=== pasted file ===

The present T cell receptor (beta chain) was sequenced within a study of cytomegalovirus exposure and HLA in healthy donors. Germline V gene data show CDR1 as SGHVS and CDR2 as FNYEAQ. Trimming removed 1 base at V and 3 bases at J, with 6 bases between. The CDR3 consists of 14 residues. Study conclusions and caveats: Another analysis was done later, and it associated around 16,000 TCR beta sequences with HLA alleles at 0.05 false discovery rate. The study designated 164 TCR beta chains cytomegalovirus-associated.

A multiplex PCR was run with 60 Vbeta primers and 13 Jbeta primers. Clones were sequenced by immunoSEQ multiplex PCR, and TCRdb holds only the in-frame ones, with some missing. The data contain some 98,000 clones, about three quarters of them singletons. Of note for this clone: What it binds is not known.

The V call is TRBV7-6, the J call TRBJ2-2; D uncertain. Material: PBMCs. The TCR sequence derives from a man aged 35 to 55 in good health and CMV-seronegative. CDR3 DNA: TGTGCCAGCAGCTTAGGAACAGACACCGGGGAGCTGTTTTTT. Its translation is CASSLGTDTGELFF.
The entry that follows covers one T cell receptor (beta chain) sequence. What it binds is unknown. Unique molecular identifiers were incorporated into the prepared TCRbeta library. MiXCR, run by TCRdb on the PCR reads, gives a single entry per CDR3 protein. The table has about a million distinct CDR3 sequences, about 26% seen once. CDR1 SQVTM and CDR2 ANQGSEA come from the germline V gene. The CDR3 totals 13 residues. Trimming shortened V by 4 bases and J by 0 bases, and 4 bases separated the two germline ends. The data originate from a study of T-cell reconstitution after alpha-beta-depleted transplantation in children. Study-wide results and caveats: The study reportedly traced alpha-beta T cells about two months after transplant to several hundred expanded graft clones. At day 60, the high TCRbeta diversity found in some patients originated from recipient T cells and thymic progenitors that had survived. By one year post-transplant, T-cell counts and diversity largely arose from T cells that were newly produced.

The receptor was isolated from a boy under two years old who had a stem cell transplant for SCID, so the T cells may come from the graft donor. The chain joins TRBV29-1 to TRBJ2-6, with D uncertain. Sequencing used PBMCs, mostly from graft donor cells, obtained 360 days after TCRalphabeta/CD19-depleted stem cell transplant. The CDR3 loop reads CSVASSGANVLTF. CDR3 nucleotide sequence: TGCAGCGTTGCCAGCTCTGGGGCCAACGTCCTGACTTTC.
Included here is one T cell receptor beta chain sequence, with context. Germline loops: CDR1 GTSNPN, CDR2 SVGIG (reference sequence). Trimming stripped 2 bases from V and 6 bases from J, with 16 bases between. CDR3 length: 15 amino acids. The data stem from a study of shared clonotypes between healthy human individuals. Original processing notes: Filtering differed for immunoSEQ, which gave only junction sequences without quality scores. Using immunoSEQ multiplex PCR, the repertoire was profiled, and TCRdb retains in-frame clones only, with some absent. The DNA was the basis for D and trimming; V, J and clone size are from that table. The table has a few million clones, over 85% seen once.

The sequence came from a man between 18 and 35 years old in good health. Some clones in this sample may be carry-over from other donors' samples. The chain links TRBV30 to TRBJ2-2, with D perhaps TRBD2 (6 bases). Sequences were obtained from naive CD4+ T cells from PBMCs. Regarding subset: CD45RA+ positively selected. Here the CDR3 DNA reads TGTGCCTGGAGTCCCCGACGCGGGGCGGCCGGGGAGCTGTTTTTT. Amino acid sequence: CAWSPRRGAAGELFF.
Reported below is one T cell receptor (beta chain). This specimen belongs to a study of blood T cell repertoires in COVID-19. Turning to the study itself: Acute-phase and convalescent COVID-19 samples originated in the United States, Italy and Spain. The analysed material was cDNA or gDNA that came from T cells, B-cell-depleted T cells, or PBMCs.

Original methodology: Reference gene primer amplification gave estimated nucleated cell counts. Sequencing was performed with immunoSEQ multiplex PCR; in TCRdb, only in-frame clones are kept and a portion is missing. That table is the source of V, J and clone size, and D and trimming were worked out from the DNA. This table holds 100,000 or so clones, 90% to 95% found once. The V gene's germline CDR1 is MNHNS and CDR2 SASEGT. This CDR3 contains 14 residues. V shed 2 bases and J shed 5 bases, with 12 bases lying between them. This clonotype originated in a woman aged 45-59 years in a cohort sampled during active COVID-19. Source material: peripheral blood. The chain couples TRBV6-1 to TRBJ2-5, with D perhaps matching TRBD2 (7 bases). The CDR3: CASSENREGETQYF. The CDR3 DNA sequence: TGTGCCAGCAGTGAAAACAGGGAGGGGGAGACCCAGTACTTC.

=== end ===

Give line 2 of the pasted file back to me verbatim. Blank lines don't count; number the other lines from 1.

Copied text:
A multiplex PCR was run with 60 Vbeta primers and 13 Jbeta primers. Clones were sequenced by immunoSEQ multiplex PCR, and TCRdb holds only the in-frame ones, with some missing. The data contain some 98,000 clones, about three quarters of them singletons. Of note for this clone: What it binds is not known.